One detail that I wasn't aware of before I started reading is that Gail Honeyman is Scottish and Eleanor Oliphant lives in Glasgow. Eleanor is 29, and she lives what most of us would consider a sad and lonely life. She lives alone, she is an accounts receivable clerk at a mid-size graphic design firm, and she lives a regimented, regulated life.
From Monday to Friday, I come in at 8.30. I take an hour for lunch. I used to bring in my own sandwiches, but the food at home always went off before I could use it up, so now I get something from the high street. I always finish with a trip to Marks and Spencer on a Friday, which rounds off the week nicely. I sit in the staffroom with my sandwich and I read the newspaper from cover to cover, and then I do the crosswords. I take the Daily Telegraph, not because I like it particularly, but because it has the best cryptic crossword. I don't talk to anyone- by the time I've bought my Meal Deal, read the paper and finished both crosswords, the hour is almost up. I go back to my desk and work till 5.30. The bus home takes half an hour.She is fully aware that she is separate.
It often feels as if I'm not here, that I'm a figment of my own imagination. There are days when I feel so lightly connected to the earth that the threads that tether me to the planet are gossamer thin, spun sugar. A strong gust of wind could dislodge me completely, and I'd lift off and blow away, like one of those seeds in a dandelion clock.Yet Eleanor appears to have accepted her difference, accepted her solitary life.
I have always taken great pride in managing my life alone. I'm a sole survivor- I'm Eleanor Oliphant. I don't need anyone else- there's no hole in my life, no missing part of my own particular puzzle. I am a self-contained entity. That is what I've always told myself, at any rate.Although the 2 bottles of vodka each weekend would argue against this happiness with her life. One day things change as Eleanor sees a man collapse on the street and she assists him with a colleague, Raymond from IT.
I like books in a Quirky first person voice, and Eleanor certainly has that. Perhaps a bit much at times though. Eleanor is socially awkward, she has stilted speech, and a literal understanding of the world so of course there are a number of fish-out-of-water scenarios.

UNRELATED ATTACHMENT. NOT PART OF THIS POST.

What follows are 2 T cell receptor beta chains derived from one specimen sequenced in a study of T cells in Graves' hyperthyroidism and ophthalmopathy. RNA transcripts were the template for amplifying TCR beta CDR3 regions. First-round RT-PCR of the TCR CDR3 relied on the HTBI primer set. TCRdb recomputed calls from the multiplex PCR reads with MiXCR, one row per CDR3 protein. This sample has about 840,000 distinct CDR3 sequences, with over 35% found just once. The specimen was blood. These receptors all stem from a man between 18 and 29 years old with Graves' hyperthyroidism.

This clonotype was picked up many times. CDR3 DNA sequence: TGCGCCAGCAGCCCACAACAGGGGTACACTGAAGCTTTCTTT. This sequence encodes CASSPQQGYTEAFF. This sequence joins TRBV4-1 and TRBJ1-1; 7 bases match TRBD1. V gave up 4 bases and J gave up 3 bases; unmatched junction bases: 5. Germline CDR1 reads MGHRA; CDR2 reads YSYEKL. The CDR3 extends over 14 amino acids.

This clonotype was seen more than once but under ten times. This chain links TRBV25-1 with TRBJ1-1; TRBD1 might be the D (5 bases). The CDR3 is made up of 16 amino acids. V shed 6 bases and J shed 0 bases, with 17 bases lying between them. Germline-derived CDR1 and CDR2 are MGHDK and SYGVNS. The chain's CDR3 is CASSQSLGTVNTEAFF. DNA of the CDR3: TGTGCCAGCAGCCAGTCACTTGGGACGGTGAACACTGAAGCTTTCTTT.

Eleanor Oliphant is Completely Fine is a meditation on loneliness, on friendship, on social mores.
If someone asks you how you are, you are meant to say FINE. You are not meant to say that you cried yourself to sleep last night because you hadn't spoken to another person for two consecutive days. FINE is what you say.I quite enjoyed Eleanor Oliphant is Totally Fine, but didn't love it as much as almost everyone else seems to have. Sometimes Eleanor's naiveté and quirkiness seemed forced to me, she's intelligent, well read and yet so oblivious to so many things. Still it a fascinating debut novel from Gail Honeyman, and I'll certainly read her next book whenever that comes.
The character grew, Honeyman explains, out of a newspaper article she read years earlier about the problem of loneliness. “At the time it was something that wasn’t discussed much and when it was, it was usually in the context of older people who are widowed or whose families have moved away.”Reese Witherspoon has apparently bought the film rights, and I do think that Eleanor will make a great film handled right, although I really hope that her Scottish context is preserved, but fear that it won't and it'll ruin the movie like they did with The Girl on the Train.
I was seriously close to picking this up the other day. I probably will eventually. Always a bit slow to jump on bandwagon's here.
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